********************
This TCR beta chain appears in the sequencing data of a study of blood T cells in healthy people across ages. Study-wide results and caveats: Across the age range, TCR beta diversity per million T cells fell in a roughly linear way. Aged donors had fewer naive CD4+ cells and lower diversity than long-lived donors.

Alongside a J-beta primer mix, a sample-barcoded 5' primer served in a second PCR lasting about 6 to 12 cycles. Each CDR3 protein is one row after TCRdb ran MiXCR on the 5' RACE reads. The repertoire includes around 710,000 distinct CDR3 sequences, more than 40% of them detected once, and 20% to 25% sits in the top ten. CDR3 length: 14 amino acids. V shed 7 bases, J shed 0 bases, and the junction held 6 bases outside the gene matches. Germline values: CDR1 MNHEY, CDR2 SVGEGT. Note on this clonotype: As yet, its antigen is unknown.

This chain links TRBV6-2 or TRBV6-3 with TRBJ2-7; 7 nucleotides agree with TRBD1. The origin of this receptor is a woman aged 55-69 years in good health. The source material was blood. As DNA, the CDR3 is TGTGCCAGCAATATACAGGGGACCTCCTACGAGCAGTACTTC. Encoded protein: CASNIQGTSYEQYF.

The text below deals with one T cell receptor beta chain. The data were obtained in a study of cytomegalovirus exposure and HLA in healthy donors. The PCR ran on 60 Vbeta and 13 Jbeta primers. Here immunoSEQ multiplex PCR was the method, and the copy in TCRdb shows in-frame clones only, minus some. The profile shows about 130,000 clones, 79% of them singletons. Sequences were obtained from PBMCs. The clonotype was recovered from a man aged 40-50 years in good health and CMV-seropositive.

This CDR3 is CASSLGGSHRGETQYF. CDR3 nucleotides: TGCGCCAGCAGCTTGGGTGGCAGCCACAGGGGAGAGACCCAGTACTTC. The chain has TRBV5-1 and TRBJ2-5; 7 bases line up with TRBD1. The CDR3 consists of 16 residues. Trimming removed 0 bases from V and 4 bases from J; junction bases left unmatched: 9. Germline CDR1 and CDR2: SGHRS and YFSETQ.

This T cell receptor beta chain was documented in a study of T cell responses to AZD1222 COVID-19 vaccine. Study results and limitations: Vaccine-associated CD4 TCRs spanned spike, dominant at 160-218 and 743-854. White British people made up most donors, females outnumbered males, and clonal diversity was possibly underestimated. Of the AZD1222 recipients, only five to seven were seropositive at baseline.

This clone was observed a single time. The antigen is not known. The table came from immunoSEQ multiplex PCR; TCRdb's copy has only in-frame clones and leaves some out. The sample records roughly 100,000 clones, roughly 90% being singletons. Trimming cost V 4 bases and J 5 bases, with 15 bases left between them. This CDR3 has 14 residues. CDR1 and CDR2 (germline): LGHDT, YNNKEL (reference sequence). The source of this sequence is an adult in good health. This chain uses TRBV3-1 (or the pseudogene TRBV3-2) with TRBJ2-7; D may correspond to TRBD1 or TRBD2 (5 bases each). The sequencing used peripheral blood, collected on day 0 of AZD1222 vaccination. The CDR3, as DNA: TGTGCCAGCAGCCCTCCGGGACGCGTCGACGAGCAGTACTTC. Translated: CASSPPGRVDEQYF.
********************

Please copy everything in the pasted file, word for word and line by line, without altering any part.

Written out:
This TCR beta chain appears in the sequencing data of a study of blood T cells in healthy people across ages. Study-wide results and caveats: Across the age range, TCR beta diversity per million T cells fell in a roughly linear way. Aged donors had fewer naive CD4+ cells and lower diversity than long-lived donors.

Alongside a J-beta primer mix, a sample-barcoded 5' primer served in a second PCR lasting about 6 to 12 cycles. Each CDR3 protein is one row after TCRdb ran MiXCR on the 5' RACE reads. The repertoire includes around 710,000 distinct CDR3 sequences, more than 40% of them detected once, and 20% to 25% sits in the top ten. CDR3 length: 14 amino acids. V shed 7 bases, J shed 0 bases, and the junction held 6 bases outside the gene matches. Germline values: CDR1 MNHEY, CDR2 SVGEGT. Note on this clonotype: As yet, its antigen is unknown.

This chain links TRBV6-2 or TRBV6-3 with TRBJ2-7; 7 nucleotides agree with TRBD1. The origin of this receptor is a woman aged 55-69 years in good health. The source material was blood. As DNA, the CDR3 is TGTGCCAGCAATATACAGGGGACCTCCTACGAGCAGTACTTC. Encoded protein: CASNIQGTSYEQYF.

The text below deals with one T cell receptor beta chain. The data were obtained in a study of cytomegalovirus exposure and HLA in healthy donors. The PCR ran on 60 Vbeta and 13 Jbeta primers. Here immunoSEQ multiplex PCR was the method, and the copy in TCRdb shows in-frame clones only, minus some. The profile shows about 130,000 clones, 79% of them singletons. Sequences were obtained from PBMCs. The clonotype was recovered from a man aged 40-50 years in good health and CMV-seropositive.

This CDR3 is CASSLGGSHRGETQYF. CDR3 nucleotides: TGCGCCAGCAGCTTGGGTGGCAGCCACAGGGGAGAGACCCAGTACTTC. The chain has TRBV5-1 and TRBJ2-5; 7 bases line up with TRBD1. The CDR3 consists of 16 residues. Trimming removed 0 bases from V and 4 bases from J; junction bases left unmatched: 9. Germline CDR1 and CDR2: SGHRS and YFSETQ.

This T cell receptor beta chain was documented in a study of T cell responses to AZD1222 COVID-19 vaccine. Study results and limitations: Vaccine-associated CD4 TCRs spanned spike, dominant at 160-218 and 743-854. White British people made up most donors, females outnumbered males, and clonal diversity was possibly underestimated. Of the AZD1222 recipients, only five to seven were seropositive at baseline.

This clone was observed a single time. The antigen is not known. The table came from immunoSEQ multiplex PCR; TCRdb's copy has only in-frame clones and leaves some out. The sample records roughly 100,000 clones, roughly 90% being singletons. Trimming cost V 4 bases and J 5 bases, with 15 bases left between them. This CDR3 has 14 residues. CDR1 and CDR2 (germline): LGHDT, YNNKEL (reference sequence). The source of this sequence is an adult in good health. This chain uses TRBV3-1 (or the pseudogene TRBV3-2) with TRBJ2-7; D may correspond to TRBD1 or TRBD2 (5 bases each). The sequencing used peripheral blood, collected on day 0 of AZD1222 vaccination. The CDR3, as DNA: TGTGCCAGCAGCCCTCCGGGACGCGTCGACGAGCAGTACTTC. Translated: CASSPPGRVDEQYF.